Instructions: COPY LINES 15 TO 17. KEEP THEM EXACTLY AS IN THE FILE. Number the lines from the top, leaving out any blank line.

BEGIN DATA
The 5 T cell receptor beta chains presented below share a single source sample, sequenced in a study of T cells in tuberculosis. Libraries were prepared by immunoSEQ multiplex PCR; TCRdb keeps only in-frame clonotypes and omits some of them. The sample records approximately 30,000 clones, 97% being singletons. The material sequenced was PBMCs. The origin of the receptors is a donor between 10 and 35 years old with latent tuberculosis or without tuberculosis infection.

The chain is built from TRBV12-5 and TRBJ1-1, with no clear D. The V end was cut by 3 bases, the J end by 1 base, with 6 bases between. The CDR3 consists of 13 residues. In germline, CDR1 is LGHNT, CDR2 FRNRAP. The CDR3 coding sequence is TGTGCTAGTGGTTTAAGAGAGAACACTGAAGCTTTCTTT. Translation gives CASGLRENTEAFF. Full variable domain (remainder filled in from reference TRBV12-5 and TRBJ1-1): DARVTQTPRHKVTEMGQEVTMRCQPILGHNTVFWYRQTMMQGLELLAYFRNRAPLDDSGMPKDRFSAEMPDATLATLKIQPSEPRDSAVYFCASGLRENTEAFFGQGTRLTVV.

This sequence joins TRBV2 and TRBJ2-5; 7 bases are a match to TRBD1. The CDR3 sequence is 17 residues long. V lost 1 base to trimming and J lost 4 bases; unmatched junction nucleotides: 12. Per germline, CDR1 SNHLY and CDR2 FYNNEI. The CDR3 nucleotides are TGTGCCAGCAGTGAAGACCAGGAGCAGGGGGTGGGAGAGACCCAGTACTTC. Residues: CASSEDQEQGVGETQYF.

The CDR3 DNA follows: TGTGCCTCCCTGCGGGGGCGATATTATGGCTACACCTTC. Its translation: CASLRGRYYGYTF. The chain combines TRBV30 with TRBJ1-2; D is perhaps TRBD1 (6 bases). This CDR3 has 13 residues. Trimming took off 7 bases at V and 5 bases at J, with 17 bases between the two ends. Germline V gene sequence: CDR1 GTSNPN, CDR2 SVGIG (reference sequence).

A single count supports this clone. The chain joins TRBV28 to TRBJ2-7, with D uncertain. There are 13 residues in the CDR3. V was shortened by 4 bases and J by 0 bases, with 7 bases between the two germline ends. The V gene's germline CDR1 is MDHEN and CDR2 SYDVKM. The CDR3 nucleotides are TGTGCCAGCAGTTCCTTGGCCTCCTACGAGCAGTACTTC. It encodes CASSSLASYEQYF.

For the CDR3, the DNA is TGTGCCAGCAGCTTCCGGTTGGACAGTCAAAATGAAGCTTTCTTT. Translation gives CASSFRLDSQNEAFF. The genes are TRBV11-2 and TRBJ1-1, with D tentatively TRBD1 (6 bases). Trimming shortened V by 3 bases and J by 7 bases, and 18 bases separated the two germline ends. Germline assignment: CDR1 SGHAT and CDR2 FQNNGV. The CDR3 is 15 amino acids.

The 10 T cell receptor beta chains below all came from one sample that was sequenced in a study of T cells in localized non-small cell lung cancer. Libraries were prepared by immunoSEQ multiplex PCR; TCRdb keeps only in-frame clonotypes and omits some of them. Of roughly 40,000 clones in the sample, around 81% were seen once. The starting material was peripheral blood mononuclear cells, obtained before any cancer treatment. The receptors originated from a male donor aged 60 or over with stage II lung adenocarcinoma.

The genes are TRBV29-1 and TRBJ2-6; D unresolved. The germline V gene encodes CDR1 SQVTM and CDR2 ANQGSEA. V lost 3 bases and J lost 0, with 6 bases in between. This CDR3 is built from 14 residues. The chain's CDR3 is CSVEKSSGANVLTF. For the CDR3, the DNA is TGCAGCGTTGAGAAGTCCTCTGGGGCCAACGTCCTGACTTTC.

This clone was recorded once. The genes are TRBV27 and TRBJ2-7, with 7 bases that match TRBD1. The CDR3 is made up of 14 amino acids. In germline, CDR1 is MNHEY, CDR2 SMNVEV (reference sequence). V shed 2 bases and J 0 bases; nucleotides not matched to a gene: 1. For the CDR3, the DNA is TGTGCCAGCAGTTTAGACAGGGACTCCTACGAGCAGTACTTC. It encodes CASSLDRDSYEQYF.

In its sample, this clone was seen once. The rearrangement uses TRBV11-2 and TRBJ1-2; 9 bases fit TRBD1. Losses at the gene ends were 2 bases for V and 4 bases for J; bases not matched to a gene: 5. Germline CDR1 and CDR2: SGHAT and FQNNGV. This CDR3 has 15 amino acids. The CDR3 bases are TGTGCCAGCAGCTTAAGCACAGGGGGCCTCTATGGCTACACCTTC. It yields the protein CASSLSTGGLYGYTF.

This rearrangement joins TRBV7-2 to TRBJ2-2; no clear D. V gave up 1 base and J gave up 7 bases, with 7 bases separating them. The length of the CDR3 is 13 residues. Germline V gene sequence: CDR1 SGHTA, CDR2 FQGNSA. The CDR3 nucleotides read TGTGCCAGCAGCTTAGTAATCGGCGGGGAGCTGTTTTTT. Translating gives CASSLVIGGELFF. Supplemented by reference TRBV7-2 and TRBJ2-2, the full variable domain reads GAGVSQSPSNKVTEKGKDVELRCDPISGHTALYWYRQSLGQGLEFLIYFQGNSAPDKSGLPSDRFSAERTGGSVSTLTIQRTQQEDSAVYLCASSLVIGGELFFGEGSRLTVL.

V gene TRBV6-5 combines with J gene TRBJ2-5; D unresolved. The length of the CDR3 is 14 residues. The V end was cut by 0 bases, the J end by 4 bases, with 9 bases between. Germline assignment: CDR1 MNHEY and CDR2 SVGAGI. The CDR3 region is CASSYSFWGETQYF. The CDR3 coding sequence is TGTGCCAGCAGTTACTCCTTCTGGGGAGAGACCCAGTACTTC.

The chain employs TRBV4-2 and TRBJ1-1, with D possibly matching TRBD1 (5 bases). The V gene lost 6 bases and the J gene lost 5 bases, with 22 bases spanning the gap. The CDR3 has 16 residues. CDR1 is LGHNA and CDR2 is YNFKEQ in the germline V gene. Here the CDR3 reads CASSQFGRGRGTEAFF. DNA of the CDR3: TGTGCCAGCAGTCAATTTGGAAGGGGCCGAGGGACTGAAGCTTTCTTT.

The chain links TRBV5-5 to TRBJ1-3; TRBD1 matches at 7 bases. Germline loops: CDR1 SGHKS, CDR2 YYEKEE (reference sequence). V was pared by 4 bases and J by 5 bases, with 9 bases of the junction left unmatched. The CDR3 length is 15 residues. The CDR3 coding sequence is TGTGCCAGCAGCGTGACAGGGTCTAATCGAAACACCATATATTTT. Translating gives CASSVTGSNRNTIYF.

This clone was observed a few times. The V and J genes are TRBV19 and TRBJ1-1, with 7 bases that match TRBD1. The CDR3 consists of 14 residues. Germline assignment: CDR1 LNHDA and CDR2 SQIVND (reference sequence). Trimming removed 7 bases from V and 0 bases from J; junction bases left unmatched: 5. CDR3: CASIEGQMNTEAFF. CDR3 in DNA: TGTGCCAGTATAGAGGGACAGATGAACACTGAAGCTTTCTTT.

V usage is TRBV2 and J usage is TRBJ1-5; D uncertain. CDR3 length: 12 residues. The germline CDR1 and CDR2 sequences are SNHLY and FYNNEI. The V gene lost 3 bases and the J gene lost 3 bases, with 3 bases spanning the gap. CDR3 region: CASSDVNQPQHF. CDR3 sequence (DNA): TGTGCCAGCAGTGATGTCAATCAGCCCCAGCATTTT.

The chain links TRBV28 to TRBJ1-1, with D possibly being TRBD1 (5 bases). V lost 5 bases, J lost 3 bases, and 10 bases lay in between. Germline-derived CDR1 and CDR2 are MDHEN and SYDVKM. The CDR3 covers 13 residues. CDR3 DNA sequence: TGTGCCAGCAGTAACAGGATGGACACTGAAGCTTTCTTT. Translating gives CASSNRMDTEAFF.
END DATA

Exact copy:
This clone was observed a few times. The V and J genes are TRBV19 and TRBJ1-1, with 7 bases that match TRBD1. The CDR3 consists of 14 residues. Germline assignment: CDR1 LNHDA and CDR2 SQIVND (reference sequence). Trimming removed 7 bases from V and 0 bases from J; junction bases left unmatched: 5. CDR3: CASIEGQMNTEAFF. CDR3 in DNA: TGTGCCAGTATAGAGGGACAGATGAACACTGAAGCTTTCTTT.

V usage is TRBV2 and J usage is TRBJ1-5; D uncertain. CDR3 length: 12 residues. The germline CDR1 and CDR2 sequences are SNHLY and FYNNEI. The V gene lost 3 bases and the J gene lost 3 bases, with 3 bases spanning the gap. CDR3 region: CASSDVNQPQHF. CDR3 sequence (DNA): TGTGCCAGCAGTGATGTCAATCAGCCCCAGCATTTT.

The chain links TRBV28 to TRBJ1-1, with D possibly being TRBD1 (5 bases). V lost 5 bases, J lost 3 bases, and 10 bases lay in between. Germline-derived CDR1 and CDR2 are MDHEN and SYDVKM. The CDR3 covers 13 residues. CDR3 DNA sequence: TGTGCCAGCAGTAACAGGATGGACACTGAAGCTTTCTTT. Translating gives CASSNRMDTEAFF.